15 November 2017

The pros and cons of buying a house at auction

As anyone that has ever watched Homes Under The Hammer will tell you, a property auction is a brilliant opportunity to pick up a bargain. But if you're considering trying to buy a house at one there are plenty of potential hazards to be on your guard against too.

What kind of properties can I buy at an auction?

From the outset, it's important to realise that the lots at a property auction are often not in the best condition. You'll most likely be putting your money into a project - a property with potential, not something you can move into immediately.

That said, you can find all sorts of different properties available, from flats to converted commercial buildings.

Finding an auction

Property auctions are held all across the UK, and you can find one by using sites like  (This link will open in a new window)UK Auction List. But there are also online property auctioneers, such as Clive Emson and John Pye, so you could buy a new home at auction without leaving your sofa.

A catalogue of available properties will be issued a few weeks in advance of the auction, so be sure to register your interest so that you can have a good look at the lots before the auction day itself.

The importance of research

It's a good idea to approach buying a property at an auction in the same way as buying in the traditional way. Doing research on the property itself is crucial. Go through the auction catalogue well in advance and select which properties you're interested in. You should be able to arrange a viewing to get a real feel for the property, rather than judging it just from a few photos.

It might also be worth arranging a survey so you're really clear on what you might be buying. Getting your solicitor to have a good look through the legal pack is important too.

The downside here is that you might end up spending a fair bit of money only to miss out on getting hold of the property on auction day. But it's better to be prepared and spend money up front than having to pay much more to fix problems with the property later on.

The bidding process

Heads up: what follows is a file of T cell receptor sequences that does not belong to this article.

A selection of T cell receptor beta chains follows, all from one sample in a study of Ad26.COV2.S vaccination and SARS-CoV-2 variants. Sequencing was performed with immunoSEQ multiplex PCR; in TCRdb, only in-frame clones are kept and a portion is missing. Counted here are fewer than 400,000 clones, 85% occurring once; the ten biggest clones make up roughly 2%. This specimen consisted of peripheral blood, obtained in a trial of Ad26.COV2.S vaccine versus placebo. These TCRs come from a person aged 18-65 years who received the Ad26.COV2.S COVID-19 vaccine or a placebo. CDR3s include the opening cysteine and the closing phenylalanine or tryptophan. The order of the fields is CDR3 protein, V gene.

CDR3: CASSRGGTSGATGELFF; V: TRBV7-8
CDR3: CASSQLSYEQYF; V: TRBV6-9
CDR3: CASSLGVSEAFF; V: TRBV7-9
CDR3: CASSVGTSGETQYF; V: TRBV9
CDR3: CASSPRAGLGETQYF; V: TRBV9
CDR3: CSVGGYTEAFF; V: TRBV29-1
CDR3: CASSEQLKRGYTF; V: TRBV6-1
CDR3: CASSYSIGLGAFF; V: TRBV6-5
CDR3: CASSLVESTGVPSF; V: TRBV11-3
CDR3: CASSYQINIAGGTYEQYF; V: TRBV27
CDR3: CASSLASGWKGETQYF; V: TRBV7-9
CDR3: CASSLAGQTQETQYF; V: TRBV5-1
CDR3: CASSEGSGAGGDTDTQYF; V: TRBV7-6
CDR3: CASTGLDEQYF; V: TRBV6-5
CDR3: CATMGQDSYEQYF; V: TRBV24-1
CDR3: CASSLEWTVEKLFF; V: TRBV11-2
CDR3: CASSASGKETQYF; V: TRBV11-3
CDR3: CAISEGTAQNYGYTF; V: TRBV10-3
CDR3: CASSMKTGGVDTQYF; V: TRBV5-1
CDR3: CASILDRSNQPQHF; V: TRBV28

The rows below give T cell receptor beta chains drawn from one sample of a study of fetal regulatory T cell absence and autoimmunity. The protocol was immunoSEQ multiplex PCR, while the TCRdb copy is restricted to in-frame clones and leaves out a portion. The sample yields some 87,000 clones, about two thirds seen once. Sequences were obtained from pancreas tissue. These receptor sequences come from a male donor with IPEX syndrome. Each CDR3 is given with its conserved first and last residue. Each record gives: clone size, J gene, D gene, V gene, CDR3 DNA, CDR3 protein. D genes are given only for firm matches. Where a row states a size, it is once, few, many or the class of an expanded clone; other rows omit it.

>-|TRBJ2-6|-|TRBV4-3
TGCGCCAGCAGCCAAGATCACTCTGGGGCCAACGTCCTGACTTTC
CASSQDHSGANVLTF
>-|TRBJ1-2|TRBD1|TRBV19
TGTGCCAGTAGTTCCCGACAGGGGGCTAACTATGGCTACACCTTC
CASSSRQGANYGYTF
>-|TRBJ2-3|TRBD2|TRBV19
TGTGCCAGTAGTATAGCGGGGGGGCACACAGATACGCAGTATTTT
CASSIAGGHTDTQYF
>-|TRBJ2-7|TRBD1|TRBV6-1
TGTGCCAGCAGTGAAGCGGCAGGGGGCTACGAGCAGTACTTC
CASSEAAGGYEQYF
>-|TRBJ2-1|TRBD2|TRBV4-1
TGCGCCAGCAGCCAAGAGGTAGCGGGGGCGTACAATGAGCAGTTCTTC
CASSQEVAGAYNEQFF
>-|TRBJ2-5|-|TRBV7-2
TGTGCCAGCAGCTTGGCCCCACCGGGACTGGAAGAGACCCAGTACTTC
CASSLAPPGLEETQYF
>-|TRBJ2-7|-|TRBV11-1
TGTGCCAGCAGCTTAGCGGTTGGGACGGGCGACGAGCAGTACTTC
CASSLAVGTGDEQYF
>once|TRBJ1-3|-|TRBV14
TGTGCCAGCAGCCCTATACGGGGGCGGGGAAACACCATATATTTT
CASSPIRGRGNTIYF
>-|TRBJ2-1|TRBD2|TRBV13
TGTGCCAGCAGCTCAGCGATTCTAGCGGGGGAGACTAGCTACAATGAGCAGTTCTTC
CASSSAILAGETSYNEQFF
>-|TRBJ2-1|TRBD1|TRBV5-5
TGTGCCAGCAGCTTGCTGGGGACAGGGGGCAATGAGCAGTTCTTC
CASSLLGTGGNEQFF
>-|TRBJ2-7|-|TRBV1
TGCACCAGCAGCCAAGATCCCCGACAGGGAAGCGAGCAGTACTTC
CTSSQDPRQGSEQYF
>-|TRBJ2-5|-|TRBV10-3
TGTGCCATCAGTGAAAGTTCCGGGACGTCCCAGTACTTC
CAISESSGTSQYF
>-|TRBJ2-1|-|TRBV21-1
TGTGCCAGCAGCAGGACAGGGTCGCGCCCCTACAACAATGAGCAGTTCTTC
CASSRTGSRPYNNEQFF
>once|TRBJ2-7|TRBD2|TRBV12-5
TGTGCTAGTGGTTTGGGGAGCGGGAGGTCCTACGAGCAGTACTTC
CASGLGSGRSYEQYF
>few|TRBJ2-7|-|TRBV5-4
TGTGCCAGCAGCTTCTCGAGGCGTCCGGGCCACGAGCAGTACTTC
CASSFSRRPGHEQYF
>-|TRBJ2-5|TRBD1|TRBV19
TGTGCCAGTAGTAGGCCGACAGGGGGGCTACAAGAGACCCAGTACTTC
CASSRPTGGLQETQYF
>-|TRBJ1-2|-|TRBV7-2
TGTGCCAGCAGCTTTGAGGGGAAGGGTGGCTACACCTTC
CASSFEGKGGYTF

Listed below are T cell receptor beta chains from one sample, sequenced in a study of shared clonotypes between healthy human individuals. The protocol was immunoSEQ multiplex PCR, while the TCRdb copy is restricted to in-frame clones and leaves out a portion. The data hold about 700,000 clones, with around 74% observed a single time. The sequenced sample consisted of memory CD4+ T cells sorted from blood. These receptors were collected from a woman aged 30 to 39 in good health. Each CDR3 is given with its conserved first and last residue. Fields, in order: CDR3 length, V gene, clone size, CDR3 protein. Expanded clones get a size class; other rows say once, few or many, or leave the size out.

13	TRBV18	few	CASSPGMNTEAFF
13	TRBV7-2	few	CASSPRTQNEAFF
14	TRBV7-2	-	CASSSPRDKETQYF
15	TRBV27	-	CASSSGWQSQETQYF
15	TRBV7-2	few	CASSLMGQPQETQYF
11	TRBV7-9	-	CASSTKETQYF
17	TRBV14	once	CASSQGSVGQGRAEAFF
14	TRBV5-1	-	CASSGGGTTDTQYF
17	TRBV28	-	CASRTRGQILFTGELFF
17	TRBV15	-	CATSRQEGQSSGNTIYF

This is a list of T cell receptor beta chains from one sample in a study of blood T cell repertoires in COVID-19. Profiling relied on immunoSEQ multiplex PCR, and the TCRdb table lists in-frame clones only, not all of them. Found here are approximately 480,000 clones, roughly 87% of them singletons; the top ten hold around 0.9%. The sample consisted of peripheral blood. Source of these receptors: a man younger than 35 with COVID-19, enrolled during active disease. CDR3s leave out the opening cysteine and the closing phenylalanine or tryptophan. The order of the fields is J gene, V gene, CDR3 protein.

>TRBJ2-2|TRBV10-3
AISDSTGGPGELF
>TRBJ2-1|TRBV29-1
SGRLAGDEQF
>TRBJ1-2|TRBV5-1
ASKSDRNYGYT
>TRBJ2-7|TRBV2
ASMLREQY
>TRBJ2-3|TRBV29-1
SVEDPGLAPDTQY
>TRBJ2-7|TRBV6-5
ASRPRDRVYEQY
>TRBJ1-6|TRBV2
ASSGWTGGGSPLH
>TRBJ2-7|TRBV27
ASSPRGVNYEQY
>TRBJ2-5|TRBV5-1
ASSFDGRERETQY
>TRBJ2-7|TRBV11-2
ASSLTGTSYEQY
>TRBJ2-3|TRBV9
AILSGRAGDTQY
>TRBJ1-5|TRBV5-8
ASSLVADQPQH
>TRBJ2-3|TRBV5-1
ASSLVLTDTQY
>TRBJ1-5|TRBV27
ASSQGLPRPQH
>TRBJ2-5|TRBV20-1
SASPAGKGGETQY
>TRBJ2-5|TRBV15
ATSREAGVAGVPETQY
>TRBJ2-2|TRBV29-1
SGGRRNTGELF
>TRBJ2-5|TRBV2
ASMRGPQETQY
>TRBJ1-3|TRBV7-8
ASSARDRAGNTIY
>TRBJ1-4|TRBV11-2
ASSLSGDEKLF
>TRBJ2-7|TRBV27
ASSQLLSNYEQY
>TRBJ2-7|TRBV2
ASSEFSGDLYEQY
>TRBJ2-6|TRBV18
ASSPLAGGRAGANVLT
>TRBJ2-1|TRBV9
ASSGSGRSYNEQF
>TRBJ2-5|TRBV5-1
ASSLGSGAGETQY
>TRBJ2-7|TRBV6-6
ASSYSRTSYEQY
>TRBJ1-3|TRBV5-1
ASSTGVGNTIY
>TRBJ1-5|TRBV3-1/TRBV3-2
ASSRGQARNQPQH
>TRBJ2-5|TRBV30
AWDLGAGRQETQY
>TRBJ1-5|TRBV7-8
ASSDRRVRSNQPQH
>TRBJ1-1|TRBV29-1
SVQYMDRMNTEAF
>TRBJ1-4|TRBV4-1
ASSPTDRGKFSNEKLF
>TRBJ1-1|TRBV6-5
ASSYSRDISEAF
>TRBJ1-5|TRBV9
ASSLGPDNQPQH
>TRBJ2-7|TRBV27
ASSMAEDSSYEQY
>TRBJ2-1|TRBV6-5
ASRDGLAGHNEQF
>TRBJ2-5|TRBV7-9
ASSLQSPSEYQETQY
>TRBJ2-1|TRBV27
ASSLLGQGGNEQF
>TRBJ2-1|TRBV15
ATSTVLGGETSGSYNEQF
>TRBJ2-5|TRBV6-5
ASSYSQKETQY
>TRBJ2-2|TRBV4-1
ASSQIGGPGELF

With any auction, it's easy to get caught up in the moment. To prepare yourself, you could go down to a couple of auctions where you don't plan on bidding on any properties, just to get a feel of how the process works and what the atmosphere is like.

Set yourself an absolute budget, and stick to it. Yes, that could mean having to let a couple of properties that you fancy go to other buyers, but it's crucial that you know your limits and don't push beyond them.

If you tend to get nervous, then you might prefer to opt for an online auction; the bidding works in much the same way, except that you do it through your computer rather than in person at the auction house. Make sure you read through the exact details on your online auction house of choice, so you're comfortable with how it will work.

Paying for the property

You usually have to pay 10% of the purchase price within 24 hours of the auction, and settle up the rest within a month. That isn't very long, which is why many auction buyers pay up in cash.

Depending on the property, you might be able to arrange a short-term property loan (called a bridging loan) to complete the purchase, before remortgaging to a traditional deal later on - but it's crucial to investigate your options early on.

Remember to bring ID with you too. You won't be able to bid or buy at the auction without registering first, and you'll need your ID to do that.

The pros and cons

There are plenty of positives to buying a property at an auction. The speed of the transaction is likely to be much faster than going down the traditional route, and things are also more transparent — there's no chance of being gazumped. An auction can be a great place to grab a bargain too.

But it's important to go into it with your eyes wide open. Any property you do buy will almost certainly need more investment to bring it up to standard. You'll need to be able to deliver the funds for the purchase swiftly too.

You'll also have to spend money up front to fully research the properties you're interested in, even if you don't end up buying them.

So even if you're buying online, you probably won't be taking care of everything just from your sofa.

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About the author

John Fitzsimons

John Fitzsimons is an award-winning financial journalist who has written for publications including the Sunday Times, The Mirror, Forbes, Moneywise and loveMONEY.

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